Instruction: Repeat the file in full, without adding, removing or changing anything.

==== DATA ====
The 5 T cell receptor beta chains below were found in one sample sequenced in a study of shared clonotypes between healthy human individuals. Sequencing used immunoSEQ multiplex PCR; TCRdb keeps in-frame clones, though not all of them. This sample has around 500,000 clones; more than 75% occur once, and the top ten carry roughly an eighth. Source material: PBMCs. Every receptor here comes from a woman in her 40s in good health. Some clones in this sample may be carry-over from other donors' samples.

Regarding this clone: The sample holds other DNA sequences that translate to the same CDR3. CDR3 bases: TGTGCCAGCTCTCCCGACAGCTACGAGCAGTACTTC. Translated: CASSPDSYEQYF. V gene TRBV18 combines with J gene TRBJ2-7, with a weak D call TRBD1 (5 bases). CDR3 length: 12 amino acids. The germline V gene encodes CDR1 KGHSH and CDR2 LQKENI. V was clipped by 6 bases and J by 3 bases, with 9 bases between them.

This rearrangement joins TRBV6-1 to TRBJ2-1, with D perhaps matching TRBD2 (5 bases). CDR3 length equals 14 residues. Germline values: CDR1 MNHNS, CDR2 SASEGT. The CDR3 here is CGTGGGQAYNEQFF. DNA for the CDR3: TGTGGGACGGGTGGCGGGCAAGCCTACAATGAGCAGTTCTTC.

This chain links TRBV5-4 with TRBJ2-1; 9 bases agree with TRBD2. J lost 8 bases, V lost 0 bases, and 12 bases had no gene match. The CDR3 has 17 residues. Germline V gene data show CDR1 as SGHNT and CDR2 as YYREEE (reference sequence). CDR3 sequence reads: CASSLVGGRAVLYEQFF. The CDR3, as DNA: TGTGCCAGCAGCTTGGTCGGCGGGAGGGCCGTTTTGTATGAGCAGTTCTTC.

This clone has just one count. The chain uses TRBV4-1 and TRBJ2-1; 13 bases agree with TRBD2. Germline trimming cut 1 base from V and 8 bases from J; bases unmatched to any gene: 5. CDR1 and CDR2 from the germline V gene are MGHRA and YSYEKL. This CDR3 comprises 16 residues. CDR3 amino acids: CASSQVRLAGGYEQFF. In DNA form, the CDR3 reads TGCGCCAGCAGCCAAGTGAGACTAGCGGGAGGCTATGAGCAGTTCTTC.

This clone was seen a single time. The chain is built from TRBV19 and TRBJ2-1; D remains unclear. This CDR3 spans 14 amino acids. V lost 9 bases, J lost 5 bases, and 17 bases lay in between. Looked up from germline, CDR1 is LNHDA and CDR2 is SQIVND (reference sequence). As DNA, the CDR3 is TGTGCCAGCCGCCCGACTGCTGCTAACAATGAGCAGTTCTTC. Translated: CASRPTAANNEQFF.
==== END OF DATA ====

The 5 T cell receptor beta chains below were found in one sample sequenced in a study of shared clonotypes between healthy human individuals. Sequencing used immunoSEQ multiplex PCR; TCRdb keeps in-frame clones, though not all of them. This sample has around 500,000 clones; more than 75% occur once, and the top ten carry roughly an eighth. Source material: PBMCs. Every receptor here comes from a woman in her 40s in good health. Some clones in this sample may be carry-over from other donors' samples.

Regarding this clone: The sample holds other DNA sequences that translate to the same CDR3. CDR3 bases: TGTGCCAGCTCTCCCGACAGCTACGAGCAGTACTTC. Translated: CASSPDSYEQYF. V gene TRBV18 combines with J gene TRBJ2-7, with a weak D call TRBD1 (5 bases). CDR3 length: 12 amino acids. The germline V gene encodes CDR1 KGHSH and CDR2 LQKENI. V was clipped by 6 bases and J by 3 bases, with 9 bases between them.

This rearrangement joins TRBV6-1 to TRBJ2-1, with D perhaps matching TRBD2 (5 bases). CDR3 length equals 14 residues. Germline values: CDR1 MNHNS, CDR2 SASEGT. The CDR3 here is CGTGGGQAYNEQFF. DNA for the CDR3: TGTGGGACGGGTGGCGGGCAAGCCTACAATGAGCAGTTCTTC.

This chain links TRBV5-4 with TRBJ2-1; 9 bases agree with TRBD2. J lost 8 bases, V lost 0 bases, and 12 bases had no gene match. The CDR3 has 17 residues. Germline V gene data show CDR1 as SGHNT and CDR2 as YYREEE (reference sequence). CDR3 sequence reads: CASSLVGGRAVLYEQFF. The CDR3, as DNA: TGTGCCAGCAGCTTGGTCGGCGGGAGGGCCGTTTTGTATGAGCAGTTCTTC.

This clone has just one count. The chain uses TRBV4-1 and TRBJ2-1; 13 bases agree with TRBD2. Germline trimming cut 1 base from V and 8 bases from J; bases unmatched to any gene: 5. CDR1 and CDR2 from the germline V gene are MGHRA and YSYEKL. This CDR3 comprises 16 residues. CDR3 amino acids: CASSQVRLAGGYEQFF. In DNA form, the CDR3 reads TGCGCCAGCAGCCAAGTGAGACTAGCGGGAGGCTATGAGCAGTTCTTC.

This clone was seen a single time. The chain is built from TRBV19 and TRBJ2-1; D remains unclear. This CDR3 spans 14 amino acids. V lost 9 bases, J lost 5 bases, and 17 bases lay in between. Looked up from germline, CDR1 is LNHDA and CDR2 is SQIVND (reference sequence). As DNA, the CDR3 is TGTGCCAGCCGCCCGACTGCTGCTAACAATGAGCAGTTCTTC. Translated: CASRPTAANNEQFF.